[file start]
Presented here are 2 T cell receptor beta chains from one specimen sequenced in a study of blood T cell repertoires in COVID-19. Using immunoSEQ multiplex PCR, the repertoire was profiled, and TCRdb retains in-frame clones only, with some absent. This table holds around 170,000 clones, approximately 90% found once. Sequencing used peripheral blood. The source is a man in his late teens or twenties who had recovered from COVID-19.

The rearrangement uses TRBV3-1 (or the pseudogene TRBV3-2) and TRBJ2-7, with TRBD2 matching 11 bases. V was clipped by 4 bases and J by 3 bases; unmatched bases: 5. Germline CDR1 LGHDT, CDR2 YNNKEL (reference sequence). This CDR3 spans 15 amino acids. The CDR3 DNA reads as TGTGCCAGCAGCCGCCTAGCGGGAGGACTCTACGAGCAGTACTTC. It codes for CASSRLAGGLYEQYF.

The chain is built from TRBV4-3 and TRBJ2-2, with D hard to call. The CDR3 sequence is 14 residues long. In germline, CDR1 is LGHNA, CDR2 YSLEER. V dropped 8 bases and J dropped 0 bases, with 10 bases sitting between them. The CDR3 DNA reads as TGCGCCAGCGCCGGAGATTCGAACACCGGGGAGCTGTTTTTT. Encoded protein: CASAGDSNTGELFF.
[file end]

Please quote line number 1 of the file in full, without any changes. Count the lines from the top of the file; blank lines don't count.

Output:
Presented here are 2 T cell receptor beta chains from one specimen sequenced in a study of blood T cell repertoires in COVID-19. Using immunoSEQ multiplex PCR, the repertoire was profiled, and TCRdb retains in-frame clones only, with some absent. This table holds around 170,000 clones, approximately 90% found once. Sequencing used peripheral blood. The source is a man in his late teens or twenties who had recovered from COVID-19.